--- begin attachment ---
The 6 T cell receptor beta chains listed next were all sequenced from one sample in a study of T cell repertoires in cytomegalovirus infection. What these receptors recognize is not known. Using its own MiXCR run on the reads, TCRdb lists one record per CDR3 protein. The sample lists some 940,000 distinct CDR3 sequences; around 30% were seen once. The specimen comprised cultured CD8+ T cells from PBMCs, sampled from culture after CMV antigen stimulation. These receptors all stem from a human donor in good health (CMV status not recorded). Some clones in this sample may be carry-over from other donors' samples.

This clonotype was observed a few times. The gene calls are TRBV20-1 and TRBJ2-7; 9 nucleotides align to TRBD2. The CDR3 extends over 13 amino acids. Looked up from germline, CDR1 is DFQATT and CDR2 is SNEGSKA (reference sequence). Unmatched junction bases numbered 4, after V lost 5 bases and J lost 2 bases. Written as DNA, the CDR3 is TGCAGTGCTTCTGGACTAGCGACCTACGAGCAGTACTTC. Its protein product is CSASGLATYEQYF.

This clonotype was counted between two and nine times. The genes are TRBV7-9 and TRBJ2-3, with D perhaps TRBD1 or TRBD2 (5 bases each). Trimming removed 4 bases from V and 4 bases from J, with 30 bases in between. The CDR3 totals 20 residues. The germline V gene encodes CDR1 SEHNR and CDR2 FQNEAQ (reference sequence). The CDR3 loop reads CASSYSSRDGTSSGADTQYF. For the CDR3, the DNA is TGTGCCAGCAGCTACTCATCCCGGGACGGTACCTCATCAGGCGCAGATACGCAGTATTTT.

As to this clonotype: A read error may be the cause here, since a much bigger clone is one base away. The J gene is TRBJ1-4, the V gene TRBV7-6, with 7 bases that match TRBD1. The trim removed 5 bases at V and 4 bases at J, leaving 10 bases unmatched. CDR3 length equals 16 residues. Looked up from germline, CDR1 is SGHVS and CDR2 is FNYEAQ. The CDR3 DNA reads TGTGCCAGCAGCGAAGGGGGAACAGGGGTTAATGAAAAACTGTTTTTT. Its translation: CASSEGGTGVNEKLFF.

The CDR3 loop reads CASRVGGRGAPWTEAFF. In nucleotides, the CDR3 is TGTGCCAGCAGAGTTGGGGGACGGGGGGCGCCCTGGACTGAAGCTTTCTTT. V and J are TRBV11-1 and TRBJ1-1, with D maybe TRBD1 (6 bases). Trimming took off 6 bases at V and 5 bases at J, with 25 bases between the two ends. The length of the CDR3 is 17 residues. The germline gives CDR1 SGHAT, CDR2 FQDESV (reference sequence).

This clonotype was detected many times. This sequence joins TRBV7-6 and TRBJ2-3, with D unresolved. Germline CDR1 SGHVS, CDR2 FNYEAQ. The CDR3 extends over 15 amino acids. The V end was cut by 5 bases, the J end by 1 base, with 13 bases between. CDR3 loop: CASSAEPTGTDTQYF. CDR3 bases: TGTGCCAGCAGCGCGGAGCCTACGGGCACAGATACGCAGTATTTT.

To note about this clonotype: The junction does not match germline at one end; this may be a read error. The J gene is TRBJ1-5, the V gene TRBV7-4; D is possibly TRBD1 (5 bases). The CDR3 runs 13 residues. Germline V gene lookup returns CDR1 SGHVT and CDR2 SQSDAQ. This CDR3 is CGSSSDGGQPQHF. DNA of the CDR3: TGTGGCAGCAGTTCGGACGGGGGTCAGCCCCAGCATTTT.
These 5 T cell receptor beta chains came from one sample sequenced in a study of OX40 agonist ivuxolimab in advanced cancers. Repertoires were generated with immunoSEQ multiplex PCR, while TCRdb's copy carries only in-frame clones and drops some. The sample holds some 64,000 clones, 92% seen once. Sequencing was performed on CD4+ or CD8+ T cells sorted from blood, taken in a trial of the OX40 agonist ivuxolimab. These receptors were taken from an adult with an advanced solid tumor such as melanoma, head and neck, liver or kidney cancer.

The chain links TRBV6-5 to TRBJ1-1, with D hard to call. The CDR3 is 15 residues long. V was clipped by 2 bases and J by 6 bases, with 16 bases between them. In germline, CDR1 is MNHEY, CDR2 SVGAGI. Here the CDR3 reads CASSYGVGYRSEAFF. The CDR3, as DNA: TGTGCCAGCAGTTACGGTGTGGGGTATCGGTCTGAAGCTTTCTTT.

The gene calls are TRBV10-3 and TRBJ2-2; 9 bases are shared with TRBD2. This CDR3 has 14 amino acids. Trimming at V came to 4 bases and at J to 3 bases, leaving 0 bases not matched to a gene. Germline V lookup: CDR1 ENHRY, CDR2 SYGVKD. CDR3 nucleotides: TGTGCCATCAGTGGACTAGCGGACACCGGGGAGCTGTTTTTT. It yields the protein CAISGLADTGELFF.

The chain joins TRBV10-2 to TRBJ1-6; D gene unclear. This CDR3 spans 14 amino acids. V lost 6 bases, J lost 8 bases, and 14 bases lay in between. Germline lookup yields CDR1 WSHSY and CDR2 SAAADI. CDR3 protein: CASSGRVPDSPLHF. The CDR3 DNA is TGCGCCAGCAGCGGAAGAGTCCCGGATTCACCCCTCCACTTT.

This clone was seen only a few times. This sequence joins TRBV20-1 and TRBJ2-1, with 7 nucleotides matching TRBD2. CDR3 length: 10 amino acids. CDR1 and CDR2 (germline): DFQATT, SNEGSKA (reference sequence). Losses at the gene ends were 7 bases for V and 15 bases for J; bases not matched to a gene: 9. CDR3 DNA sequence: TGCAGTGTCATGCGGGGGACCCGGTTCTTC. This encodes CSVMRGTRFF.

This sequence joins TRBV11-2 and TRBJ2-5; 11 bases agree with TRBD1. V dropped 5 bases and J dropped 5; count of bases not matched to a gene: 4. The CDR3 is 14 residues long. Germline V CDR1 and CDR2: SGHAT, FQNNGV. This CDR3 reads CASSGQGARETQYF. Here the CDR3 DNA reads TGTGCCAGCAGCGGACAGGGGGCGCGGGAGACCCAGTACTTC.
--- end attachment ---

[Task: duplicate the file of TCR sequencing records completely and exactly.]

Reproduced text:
The 6 T cell receptor beta chains listed next were all sequenced from one sample in a study of T cell repertoires in cytomegalovirus infection. What these receptors recognize is not known. Using its own MiXCR run on the reads, TCRdb lists one record per CDR3 protein. The sample lists some 940,000 distinct CDR3 sequences; around 30% were seen once. The specimen comprised cultured CD8+ T cells from PBMCs, sampled from culture after CMV antigen stimulation. These receptors all stem from a human donor in good health (CMV status not recorded). Some clones in this sample may be carry-over from other donors' samples.

This clonotype was observed a few times. The gene calls are TRBV20-1 and TRBJ2-7; 9 nucleotides align to TRBD2. The CDR3 extends over 13 amino acids. Looked up from germline, CDR1 is DFQATT and CDR2 is SNEGSKA (reference sequence). Unmatched junction bases numbered 4, after V lost 5 bases and J lost 2 bases. Written as DNA, the CDR3 is TGCAGTGCTTCTGGACTAGCGACCTACGAGCAGTACTTC. Its protein product is CSASGLATYEQYF.

This clonotype was counted between two and nine times. The genes are TRBV7-9 and TRBJ2-3, with D perhaps TRBD1 or TRBD2 (5 bases each). Trimming removed 4 bases from V and 4 bases from J, with 30 bases in between. The CDR3 totals 20 residues. The germline V gene encodes CDR1 SEHNR and CDR2 FQNEAQ (reference sequence). The CDR3 loop reads CASSYSSRDGTSSGADTQYF. For the CDR3, the DNA is TGTGCCAGCAGCTACTCATCCCGGGACGGTACCTCATCAGGCGCAGATACGCAGTATTTT.

As to this clonotype: A read error may be the cause here, since a much bigger clone is one base away. The J gene is TRBJ1-4, the V gene TRBV7-6, with 7 bases that match TRBD1. The trim removed 5 bases at V and 4 bases at J, leaving 10 bases unmatched. CDR3 length equals 16 residues. Looked up from germline, CDR1 is SGHVS and CDR2 is FNYEAQ. The CDR3 DNA reads TGTGCCAGCAGCGAAGGGGGAACAGGGGTTAATGAAAAACTGTTTTTT. Its translation: CASSEGGTGVNEKLFF.

The CDR3 loop reads CASRVGGRGAPWTEAFF. In nucleotides, the CDR3 is TGTGCCAGCAGAGTTGGGGGACGGGGGGCGCCCTGGACTGAAGCTTTCTTT. V and J are TRBV11-1 and TRBJ1-1, with D maybe TRBD1 (6 bases). Trimming took off 6 bases at V and 5 bases at J, with 25 bases between the two ends. The length of the CDR3 is 17 residues. The germline gives CDR1 SGHAT, CDR2 FQDESV (reference sequence).

This clonotype was detected many times. This sequence joins TRBV7-6 and TRBJ2-3, with D unresolved. Germline CDR1 SGHVS, CDR2 FNYEAQ. The CDR3 extends over 15 amino acids. The V end was cut by 5 bases, the J end by 1 base, with 13 bases between. CDR3 loop: CASSAEPTGTDTQYF. CDR3 bases: TGTGCCAGCAGCGCGGAGCCTACGGGCACAGATACGCAGTATTTT.

To note about this clonotype: The junction does not match germline at one end; this may be a read error. The J gene is TRBJ1-5, the V gene TRBV7-4; D is possibly TRBD1 (5 bases). The CDR3 runs 13 residues. Germline V gene lookup returns CDR1 SGHVT and CDR2 SQSDAQ. This CDR3 is CGSSSDGGQPQHF. DNA of the CDR3: TGTGGCAGCAGTTCGGACGGGGGTCAGCCCCAGCATTTT.
These 5 T cell receptor beta chains came from one sample sequenced in a study of OX40 agonist ivuxolimab in advanced cancers. Repertoires were generated with immunoSEQ multiplex PCR, while TCRdb's copy carries only in-frame clones and drops some. The sample holds some 64,000 clones, 92% seen once. Sequencing was performed on CD4+ or CD8+ T cells sorted from blood, taken in a trial of the OX40 agonist ivuxolimab. These receptors were taken from an adult with an advanced solid tumor such as melanoma, head and neck, liver or kidney cancer.

The chain links TRBV6-5 to TRBJ1-1, with D hard to call. The CDR3 is 15 residues long. V was clipped by 2 bases and J by 6 bases, with 16 bases between them. In germline, CDR1 is MNHEY, CDR2 SVGAGI. Here the CDR3 reads CASSYGVGYRSEAFF. The CDR3, as DNA: TGTGCCAGCAGTTACGGTGTGGGGTATCGGTCTGAAGCTTTCTTT.

The gene calls are TRBV10-3 and TRBJ2-2; 9 bases are shared with TRBD2. This CDR3 has 14 amino acids. Trimming at V came to 4 bases and at J to 3 bases, leaving 0 bases not matched to a gene. Germline V lookup: CDR1 ENHRY, CDR2 SYGVKD. CDR3 nucleotides: TGTGCCATCAGTGGACTAGCGGACACCGGGGAGCTGTTTTTT. It yields the protein CAISGLADTGELFF.

The chain joins TRBV10-2 to TRBJ1-6; D gene unclear. This CDR3 spans 14 amino acids. V lost 6 bases, J lost 8 bases, and 14 bases lay in between. Germline lookup yields CDR1 WSHSY and CDR2 SAAADI. CDR3 protein: CASSGRVPDSPLHF. The CDR3 DNA is TGCGCCAGCAGCGGAAGAGTCCCGGATTCACCCCTCCACTTT.

This clone was seen only a few times. This sequence joins TRBV20-1 and TRBJ2-1, with 7 nucleotides matching TRBD2. CDR3 length: 10 amino acids. CDR1 and CDR2 (germline): DFQATT, SNEGSKA (reference sequence). Losses at the gene ends were 7 bases for V and 15 bases for J; bases not matched to a gene: 9. CDR3 DNA sequence: TGCAGTGTCATGCGGGGGACCCGGTTCTTC. This encodes CSVMRGTRFF.

This sequence joins TRBV11-2 and TRBJ2-5; 11 bases agree with TRBD1. V dropped 5 bases and J dropped 5; count of bases not matched to a gene: 4. The CDR3 is 14 residues long. Germline V CDR1 and CDR2: SGHAT, FQNNGV. This CDR3 reads CASSGQGARETQYF. Here the CDR3 DNA reads TGTGCCAGCAGCGGACAGGGGGCGCGGGAGACCCAGTACTTC.